Active Directory (AD) was introduced by Microsoft with Windows Server 2000 to perform directory services on Windows server domains. It is used to centrally manage the users, data, and devices in a network. It stores objects in a hierarchical structure for quick access by users/administrators. By using this, we can locate the files and folders on the domain without knowing their actual location of them. In simple terms, it is more like a telephone directory, or in modern times, like a Contacts app on your phone. And like the Contacts app help us find contacts and their details, the same way an AD helps us find objects and their related values, where the contact is the object and a phone number or email id of the contact is the value of the object.
AD is a repository of all the user and computer configurations in a domain and hence makes the management of resources easy. Every AD contains an AD forest and the forest can have one or many domains. An organizational unit (OU) is the lowest level in the hierarchy of an active directory. A collection of domains is called trees, and many trees combine to become a forest. This logical separation of a network helps in streamlining the operations of an AD and makes an AD manageable and scaleable.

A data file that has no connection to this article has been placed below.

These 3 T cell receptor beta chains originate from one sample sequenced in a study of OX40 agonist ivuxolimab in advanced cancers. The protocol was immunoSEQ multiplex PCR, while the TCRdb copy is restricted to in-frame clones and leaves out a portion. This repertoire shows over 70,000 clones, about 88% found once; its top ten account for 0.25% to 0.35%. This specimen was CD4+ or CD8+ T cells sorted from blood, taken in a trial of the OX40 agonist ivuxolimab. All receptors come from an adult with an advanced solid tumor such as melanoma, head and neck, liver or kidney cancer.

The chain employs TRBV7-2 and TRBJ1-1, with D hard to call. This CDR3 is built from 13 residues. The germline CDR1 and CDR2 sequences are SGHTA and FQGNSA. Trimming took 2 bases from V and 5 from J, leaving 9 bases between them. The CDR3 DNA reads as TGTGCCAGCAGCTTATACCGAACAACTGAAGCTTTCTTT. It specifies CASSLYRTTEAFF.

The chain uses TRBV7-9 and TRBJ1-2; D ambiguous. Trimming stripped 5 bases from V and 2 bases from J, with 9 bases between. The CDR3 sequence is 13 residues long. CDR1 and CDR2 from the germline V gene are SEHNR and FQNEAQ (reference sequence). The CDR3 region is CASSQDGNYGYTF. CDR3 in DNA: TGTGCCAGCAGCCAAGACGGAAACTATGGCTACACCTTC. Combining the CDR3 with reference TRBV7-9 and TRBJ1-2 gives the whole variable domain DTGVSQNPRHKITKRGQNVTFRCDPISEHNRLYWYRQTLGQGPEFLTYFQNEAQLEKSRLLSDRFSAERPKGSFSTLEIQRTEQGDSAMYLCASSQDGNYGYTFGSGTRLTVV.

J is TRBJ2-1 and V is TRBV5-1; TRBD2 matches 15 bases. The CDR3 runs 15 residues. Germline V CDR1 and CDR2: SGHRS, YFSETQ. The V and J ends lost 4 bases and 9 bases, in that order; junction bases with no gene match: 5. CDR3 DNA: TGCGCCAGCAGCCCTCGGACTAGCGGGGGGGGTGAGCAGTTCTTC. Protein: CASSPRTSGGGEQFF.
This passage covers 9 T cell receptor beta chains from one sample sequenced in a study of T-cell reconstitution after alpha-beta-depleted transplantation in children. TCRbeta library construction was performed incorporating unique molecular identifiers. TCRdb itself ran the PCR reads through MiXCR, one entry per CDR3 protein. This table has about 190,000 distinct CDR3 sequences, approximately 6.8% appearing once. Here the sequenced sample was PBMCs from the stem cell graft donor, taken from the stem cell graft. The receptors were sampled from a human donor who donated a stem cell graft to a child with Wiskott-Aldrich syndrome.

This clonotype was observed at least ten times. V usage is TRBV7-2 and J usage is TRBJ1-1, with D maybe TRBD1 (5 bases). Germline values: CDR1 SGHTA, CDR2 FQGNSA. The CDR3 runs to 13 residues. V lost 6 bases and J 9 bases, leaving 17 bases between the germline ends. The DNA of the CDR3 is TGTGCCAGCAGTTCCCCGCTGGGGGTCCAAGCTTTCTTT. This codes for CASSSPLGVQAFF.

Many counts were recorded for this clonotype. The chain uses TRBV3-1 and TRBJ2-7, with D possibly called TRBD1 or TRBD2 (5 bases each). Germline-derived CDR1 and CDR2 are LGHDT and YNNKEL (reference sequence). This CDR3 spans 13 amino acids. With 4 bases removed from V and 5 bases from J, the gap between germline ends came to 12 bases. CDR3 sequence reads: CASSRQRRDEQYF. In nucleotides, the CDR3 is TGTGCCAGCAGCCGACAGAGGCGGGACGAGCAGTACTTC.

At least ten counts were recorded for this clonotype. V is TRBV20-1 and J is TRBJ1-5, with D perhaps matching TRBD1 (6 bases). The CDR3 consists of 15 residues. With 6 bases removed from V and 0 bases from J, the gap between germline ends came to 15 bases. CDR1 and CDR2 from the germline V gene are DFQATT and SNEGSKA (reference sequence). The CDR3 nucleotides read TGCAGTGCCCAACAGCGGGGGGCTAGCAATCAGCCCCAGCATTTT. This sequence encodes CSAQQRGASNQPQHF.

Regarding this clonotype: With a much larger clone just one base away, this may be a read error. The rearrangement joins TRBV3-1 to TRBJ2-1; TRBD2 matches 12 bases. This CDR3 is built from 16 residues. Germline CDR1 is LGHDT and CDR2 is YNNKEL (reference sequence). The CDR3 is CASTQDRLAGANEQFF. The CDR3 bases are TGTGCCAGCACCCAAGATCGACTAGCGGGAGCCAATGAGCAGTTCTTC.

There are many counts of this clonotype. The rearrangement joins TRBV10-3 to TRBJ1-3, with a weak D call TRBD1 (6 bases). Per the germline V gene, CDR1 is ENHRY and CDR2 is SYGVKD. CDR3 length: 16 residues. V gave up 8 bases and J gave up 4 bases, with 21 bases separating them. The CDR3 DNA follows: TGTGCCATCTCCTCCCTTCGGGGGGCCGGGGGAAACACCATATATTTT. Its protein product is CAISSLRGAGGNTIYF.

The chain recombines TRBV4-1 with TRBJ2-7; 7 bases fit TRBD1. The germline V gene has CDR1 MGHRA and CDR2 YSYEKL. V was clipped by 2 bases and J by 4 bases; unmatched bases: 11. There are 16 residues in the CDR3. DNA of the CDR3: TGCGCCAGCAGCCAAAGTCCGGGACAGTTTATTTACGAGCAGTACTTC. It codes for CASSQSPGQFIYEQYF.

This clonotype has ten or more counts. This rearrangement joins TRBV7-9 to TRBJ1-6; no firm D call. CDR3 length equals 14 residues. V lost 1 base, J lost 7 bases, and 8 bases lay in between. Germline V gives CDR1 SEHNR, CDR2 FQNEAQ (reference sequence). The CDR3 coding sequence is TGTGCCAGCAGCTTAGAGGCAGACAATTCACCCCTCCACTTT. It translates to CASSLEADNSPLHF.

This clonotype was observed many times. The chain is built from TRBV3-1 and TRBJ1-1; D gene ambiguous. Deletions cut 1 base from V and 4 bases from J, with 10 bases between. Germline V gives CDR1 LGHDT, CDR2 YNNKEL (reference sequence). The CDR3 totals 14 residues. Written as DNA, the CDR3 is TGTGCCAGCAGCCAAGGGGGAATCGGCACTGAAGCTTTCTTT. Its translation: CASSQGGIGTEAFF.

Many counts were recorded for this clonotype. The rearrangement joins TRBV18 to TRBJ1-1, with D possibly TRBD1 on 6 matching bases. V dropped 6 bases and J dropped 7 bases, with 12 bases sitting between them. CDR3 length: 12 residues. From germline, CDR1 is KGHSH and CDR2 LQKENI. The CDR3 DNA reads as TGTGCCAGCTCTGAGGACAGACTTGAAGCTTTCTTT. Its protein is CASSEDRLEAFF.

Every domain contains domain controllers, which are the servers that run AD Domain Services, and participate in the replication of the data so that all domain controllers in the domain contain the same directory information, and also makes sure that the data is not replicated to an unintended device/user. A global catalogue is a domain controller that stores a copy of all the data in a domain and partial data of all the other domains in the same forest. An AD uses Kerberos authentication to add security by offering single sign-on (SSO) functionality, and by this, a user can sign on once to access multiple resources and services without the need to re-enter the credentials every time.
The rules for creating objects, which are used to store values in an AD, are defined in the schema of the AD, which is a blueprint of an AD. There is only one schema for every forest, nonetheless, every domain controller contains a copy of the schema to maintain consistency in a forest. AD uses DNS (Domain Name System) to help resolve the locations based on their logical address and assigned names.
An AD can offer various services like security and accessibility from a different network, in addition to the directory and storage services.
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